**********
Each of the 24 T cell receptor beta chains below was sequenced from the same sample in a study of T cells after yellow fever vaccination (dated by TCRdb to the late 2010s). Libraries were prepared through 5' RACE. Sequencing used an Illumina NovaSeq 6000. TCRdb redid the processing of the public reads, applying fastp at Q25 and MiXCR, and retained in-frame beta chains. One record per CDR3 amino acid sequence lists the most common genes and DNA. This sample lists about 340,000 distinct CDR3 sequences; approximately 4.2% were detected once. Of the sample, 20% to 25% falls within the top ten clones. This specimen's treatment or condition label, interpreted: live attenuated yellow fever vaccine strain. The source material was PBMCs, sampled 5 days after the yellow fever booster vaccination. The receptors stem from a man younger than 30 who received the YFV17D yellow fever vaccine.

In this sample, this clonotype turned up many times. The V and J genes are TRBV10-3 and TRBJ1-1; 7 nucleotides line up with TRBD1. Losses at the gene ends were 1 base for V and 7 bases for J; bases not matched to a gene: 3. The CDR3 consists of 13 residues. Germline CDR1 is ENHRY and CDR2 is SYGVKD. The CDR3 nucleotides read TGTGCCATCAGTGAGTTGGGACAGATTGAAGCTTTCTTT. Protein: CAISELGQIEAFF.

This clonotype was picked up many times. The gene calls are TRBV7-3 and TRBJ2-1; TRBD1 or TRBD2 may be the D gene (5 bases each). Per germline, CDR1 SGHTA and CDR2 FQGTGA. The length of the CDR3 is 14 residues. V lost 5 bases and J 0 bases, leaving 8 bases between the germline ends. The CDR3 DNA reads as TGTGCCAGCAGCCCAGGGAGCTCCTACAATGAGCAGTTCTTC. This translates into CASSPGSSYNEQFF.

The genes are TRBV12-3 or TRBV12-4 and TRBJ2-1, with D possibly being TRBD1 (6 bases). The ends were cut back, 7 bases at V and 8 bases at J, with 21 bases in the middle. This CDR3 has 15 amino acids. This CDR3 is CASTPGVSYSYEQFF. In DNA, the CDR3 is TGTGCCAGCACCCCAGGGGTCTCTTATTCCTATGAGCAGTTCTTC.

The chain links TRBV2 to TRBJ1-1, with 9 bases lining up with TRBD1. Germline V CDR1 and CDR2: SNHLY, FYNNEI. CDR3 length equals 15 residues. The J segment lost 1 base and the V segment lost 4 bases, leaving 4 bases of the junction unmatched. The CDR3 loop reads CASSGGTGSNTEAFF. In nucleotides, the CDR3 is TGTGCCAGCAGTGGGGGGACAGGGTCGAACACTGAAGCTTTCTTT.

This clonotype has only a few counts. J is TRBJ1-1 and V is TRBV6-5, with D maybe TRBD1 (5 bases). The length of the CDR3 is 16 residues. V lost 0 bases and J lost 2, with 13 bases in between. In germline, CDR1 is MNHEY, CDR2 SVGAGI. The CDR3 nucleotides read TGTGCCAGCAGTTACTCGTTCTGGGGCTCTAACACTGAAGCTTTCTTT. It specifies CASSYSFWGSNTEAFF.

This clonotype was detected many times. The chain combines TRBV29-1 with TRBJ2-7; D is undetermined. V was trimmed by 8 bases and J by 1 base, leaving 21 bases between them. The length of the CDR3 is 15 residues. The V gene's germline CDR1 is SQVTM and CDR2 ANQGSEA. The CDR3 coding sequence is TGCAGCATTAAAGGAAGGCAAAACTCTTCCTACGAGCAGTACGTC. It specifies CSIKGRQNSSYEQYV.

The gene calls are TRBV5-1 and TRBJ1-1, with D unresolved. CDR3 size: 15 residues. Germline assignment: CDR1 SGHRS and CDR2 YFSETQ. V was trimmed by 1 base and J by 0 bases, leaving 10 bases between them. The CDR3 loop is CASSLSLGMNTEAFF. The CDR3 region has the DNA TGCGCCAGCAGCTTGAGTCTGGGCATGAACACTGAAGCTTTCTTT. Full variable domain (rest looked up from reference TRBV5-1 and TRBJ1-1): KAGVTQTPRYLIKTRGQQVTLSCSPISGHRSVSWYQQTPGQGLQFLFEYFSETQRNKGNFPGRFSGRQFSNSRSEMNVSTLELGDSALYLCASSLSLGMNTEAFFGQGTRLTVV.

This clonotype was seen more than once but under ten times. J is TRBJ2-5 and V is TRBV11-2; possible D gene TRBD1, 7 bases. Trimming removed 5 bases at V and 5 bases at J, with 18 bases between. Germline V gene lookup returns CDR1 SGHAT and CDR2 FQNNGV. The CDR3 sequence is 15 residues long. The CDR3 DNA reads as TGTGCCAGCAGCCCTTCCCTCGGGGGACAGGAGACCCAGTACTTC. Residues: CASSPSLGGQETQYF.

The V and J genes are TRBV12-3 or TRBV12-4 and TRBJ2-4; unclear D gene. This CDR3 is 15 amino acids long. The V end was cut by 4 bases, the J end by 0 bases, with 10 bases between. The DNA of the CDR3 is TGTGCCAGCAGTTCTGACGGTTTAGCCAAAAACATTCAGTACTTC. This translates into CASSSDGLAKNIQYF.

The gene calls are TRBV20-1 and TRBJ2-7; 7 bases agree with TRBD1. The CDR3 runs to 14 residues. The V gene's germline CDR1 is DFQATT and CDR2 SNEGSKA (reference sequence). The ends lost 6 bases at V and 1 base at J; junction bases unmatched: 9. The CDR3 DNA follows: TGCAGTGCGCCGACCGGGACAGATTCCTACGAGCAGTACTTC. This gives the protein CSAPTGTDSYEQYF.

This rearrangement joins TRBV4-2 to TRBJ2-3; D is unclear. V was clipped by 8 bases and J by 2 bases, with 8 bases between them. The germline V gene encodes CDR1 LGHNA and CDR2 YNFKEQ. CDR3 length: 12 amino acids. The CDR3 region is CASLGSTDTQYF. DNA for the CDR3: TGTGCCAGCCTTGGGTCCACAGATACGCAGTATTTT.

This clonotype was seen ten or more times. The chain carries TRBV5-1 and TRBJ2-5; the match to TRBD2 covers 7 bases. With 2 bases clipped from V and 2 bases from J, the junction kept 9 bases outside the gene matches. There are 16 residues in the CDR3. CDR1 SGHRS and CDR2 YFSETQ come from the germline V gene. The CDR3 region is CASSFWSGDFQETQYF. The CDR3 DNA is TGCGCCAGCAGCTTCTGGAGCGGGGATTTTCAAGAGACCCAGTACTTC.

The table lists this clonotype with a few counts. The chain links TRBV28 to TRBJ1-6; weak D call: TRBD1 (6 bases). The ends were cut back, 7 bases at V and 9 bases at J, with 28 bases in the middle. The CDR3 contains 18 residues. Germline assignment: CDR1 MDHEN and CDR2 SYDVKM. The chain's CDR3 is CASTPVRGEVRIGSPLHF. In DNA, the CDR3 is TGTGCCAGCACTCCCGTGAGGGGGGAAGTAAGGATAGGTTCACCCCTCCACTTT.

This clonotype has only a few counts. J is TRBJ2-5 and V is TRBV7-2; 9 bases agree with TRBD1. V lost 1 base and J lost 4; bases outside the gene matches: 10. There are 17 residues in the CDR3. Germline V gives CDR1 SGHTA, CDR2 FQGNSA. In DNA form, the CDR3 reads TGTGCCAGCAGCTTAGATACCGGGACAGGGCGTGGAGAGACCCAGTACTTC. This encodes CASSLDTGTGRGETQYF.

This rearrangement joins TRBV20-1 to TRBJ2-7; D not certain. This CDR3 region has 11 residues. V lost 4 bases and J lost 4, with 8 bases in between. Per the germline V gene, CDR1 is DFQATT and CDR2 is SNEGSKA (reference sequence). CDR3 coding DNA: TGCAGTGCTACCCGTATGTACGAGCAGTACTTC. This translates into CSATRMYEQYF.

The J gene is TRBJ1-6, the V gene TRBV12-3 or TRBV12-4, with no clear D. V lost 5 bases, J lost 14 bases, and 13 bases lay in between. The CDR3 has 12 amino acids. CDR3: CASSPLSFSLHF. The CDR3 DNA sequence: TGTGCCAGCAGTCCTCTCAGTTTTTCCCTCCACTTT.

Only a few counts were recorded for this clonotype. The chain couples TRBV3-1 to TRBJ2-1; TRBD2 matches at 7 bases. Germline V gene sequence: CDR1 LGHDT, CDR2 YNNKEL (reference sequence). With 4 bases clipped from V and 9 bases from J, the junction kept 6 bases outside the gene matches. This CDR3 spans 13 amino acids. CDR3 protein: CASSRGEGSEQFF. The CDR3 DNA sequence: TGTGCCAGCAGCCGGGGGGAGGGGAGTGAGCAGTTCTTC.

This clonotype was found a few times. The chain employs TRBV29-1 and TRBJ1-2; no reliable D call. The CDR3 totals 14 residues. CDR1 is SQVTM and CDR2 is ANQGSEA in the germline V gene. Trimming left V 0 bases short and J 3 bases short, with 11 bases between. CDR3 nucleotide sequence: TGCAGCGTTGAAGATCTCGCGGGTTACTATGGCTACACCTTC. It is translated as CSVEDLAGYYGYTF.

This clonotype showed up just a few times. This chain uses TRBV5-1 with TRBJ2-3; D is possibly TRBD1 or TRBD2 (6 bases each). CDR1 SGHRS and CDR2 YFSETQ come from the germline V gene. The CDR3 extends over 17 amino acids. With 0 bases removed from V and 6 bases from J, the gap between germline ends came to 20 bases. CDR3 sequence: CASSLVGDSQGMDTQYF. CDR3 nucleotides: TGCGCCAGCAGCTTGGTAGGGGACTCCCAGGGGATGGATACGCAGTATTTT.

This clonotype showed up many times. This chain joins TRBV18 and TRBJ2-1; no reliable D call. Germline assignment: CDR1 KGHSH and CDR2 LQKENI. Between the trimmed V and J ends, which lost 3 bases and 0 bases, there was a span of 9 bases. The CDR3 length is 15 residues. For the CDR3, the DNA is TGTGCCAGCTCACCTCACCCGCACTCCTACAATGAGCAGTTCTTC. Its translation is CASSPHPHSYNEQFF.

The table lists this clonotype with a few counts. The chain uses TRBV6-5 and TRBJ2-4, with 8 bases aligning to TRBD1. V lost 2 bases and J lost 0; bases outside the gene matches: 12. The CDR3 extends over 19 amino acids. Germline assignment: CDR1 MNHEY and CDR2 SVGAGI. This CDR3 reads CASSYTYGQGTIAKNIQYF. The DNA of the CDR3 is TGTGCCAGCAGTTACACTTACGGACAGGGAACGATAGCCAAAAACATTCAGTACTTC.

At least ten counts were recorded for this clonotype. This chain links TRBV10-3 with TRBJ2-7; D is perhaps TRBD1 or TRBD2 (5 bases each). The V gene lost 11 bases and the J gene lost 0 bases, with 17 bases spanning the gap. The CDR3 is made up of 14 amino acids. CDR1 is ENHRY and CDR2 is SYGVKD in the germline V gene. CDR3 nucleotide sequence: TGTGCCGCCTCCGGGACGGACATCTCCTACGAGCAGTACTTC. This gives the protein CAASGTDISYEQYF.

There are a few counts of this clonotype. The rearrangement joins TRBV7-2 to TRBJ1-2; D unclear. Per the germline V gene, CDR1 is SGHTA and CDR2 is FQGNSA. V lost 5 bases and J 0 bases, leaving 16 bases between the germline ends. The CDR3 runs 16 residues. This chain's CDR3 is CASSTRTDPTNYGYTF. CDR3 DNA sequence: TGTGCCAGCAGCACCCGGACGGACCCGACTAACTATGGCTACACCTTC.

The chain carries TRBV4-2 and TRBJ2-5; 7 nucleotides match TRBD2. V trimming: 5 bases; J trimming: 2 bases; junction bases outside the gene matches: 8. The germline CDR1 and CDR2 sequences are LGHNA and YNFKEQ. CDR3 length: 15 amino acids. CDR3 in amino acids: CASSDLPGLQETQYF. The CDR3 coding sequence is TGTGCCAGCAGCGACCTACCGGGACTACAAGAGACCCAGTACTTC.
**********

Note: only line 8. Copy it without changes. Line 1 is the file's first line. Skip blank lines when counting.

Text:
The gene calls are TRBV5-1 and TRBJ1-1, with D unresolved. CDR3 size: 15 residues. Germline assignment: CDR1 SGHRS and CDR2 YFSETQ. V was trimmed by 1 base and J by 0 bases, leaving 10 bases between them. The CDR3 loop is CASSLSLGMNTEAFF. The CDR3 region has the DNA TGCGCCAGCAGCTTGAGTCTGGGCATGAACACTGAAGCTTTCTTT. Full variable domain (rest looked up from reference TRBV5-1 and TRBJ1-1): KAGVTQTPRYLIKTRGQQVTLSCSPISGHRSVSWYQQTPGQGLQFLFEYFSETQRNKGNFPGRFSGRQFSNSRSEMNVSTLELGDSALYLCASSLSLGMNTEAFFGQGTRLTVV.